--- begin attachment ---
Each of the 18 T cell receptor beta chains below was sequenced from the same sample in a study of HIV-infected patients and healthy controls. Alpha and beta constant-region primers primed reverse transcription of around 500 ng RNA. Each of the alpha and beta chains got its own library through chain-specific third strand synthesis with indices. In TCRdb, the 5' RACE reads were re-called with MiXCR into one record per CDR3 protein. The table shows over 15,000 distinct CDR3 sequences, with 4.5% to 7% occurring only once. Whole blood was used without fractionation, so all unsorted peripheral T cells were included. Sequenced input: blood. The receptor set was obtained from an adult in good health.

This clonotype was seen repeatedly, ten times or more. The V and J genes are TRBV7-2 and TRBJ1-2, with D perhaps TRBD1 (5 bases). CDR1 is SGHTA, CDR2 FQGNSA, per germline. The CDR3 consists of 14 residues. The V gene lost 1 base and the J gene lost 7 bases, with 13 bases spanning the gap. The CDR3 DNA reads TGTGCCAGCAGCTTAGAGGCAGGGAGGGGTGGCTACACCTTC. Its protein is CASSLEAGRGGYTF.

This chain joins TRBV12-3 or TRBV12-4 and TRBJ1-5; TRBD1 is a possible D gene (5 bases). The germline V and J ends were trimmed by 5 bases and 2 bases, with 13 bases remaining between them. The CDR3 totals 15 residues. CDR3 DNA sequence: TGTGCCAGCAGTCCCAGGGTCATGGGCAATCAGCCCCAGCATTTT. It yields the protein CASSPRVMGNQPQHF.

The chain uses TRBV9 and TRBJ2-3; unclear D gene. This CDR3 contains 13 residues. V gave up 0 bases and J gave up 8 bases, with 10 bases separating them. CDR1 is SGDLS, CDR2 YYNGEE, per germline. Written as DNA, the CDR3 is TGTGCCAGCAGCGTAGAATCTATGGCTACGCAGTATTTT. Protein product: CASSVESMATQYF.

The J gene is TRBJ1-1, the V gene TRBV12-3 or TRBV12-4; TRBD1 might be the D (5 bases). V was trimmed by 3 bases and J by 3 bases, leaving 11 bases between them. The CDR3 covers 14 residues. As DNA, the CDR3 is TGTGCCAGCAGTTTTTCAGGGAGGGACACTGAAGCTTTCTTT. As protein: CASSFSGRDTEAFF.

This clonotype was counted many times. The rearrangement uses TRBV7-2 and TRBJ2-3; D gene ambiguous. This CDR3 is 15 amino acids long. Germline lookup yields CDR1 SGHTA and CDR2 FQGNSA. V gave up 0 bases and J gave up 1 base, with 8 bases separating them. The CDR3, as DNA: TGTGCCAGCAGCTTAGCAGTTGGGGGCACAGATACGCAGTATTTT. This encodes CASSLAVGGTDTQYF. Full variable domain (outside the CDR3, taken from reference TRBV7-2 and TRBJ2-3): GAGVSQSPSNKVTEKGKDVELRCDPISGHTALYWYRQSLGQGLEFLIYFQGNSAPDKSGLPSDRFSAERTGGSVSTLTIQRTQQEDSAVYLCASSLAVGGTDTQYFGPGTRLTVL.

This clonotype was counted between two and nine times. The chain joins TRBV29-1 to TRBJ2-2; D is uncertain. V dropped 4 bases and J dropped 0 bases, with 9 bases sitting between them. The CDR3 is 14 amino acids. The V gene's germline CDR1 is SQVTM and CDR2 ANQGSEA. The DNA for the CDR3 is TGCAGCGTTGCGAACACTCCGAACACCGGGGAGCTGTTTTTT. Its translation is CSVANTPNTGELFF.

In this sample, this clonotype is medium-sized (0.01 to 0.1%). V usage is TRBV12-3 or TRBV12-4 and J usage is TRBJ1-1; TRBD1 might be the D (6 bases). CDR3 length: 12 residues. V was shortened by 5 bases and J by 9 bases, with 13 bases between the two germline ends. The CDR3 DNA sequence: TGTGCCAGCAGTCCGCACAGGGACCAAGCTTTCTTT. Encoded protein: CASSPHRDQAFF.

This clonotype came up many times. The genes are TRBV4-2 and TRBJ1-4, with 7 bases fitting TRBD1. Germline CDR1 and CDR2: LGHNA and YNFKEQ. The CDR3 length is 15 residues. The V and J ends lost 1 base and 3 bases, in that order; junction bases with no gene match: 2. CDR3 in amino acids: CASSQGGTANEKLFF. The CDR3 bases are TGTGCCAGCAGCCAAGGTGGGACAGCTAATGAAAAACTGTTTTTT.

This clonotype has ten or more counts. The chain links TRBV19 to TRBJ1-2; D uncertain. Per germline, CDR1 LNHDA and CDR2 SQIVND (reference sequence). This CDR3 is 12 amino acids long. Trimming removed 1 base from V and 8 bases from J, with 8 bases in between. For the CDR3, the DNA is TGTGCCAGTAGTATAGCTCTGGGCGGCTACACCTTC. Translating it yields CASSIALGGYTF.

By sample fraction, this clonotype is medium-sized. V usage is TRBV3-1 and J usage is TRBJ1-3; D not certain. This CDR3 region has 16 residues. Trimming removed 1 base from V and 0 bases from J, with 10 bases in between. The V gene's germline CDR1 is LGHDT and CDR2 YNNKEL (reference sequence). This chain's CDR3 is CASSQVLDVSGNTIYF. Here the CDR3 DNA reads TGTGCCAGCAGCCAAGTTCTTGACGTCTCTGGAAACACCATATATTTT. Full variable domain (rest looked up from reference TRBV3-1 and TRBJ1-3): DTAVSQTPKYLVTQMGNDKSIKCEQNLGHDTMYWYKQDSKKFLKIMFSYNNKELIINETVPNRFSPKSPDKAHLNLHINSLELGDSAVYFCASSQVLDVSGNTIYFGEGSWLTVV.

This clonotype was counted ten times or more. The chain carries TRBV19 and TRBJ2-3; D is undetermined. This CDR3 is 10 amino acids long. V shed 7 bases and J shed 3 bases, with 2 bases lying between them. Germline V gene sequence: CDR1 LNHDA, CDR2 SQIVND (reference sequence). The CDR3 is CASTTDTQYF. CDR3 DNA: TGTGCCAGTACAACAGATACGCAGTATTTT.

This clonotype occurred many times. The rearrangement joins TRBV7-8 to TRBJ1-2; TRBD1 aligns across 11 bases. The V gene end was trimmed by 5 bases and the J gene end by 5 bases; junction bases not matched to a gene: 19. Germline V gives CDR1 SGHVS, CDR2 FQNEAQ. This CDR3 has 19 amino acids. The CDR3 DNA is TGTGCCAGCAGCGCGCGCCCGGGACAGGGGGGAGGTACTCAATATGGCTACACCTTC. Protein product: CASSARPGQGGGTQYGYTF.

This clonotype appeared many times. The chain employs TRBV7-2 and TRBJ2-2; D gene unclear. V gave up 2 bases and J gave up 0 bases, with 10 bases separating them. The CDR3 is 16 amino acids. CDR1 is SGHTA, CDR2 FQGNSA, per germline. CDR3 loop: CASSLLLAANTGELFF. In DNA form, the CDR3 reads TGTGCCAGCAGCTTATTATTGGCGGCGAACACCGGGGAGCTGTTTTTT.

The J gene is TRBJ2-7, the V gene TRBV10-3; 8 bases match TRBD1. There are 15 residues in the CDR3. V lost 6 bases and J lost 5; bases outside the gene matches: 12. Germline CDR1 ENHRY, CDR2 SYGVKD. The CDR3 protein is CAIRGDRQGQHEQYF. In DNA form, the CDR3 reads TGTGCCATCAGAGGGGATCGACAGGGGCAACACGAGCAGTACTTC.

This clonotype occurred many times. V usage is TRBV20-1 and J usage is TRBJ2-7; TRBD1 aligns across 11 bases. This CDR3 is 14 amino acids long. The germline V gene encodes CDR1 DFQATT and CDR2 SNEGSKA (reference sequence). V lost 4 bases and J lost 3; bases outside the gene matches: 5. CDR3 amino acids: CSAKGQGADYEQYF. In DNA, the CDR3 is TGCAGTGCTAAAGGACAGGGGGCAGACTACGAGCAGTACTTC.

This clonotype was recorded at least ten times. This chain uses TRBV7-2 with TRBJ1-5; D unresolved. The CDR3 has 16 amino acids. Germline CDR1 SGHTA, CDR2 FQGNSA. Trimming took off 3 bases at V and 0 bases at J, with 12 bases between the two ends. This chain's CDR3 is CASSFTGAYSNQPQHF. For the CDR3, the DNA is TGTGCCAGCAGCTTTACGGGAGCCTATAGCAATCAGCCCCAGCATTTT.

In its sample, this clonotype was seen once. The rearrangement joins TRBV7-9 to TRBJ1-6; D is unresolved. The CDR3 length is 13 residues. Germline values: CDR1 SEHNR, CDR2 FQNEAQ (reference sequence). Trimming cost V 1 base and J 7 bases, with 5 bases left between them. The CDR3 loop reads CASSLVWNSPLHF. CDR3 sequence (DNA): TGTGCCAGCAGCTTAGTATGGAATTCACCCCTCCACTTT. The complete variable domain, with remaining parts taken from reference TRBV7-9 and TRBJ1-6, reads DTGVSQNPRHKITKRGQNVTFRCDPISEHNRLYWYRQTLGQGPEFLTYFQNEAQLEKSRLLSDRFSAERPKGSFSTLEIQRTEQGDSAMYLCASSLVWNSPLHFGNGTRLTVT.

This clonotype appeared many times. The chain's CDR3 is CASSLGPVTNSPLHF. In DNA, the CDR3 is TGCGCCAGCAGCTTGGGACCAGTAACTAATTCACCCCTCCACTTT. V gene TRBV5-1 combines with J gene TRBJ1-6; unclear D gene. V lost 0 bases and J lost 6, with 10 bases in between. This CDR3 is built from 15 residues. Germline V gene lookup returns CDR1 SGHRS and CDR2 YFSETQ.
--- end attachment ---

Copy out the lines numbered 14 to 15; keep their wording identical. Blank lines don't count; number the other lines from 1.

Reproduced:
This clonotype appeared many times. The chain employs TRBV7-2 and TRBJ2-2; D gene unclear. V gave up 2 bases and J gave up 0 bases, with 10 bases separating them. The CDR3 is 16 amino acids. CDR1 is SGHTA, CDR2 FQGNSA, per germline. CDR3 loop: CASSLLLAANTGELFF. In DNA form, the CDR3 reads TGTGCCAGCAGCTTATTATTGGCGGCGAACACCGGGGAGCTGTTTTTT.

The J gene is TRBJ2-7, the V gene TRBV10-3; 8 bases match TRBD1. There are 15 residues in the CDR3. V lost 6 bases and J lost 5; bases outside the gene matches: 12. Germline CDR1 ENHRY, CDR2 SYGVKD. The CDR3 protein is CAIRGDRQGQHEQYF. In DNA form, the CDR3 reads TGTGCCATCAGAGGGGATCGACAGGGGCAACACGAGCAGTACTTC.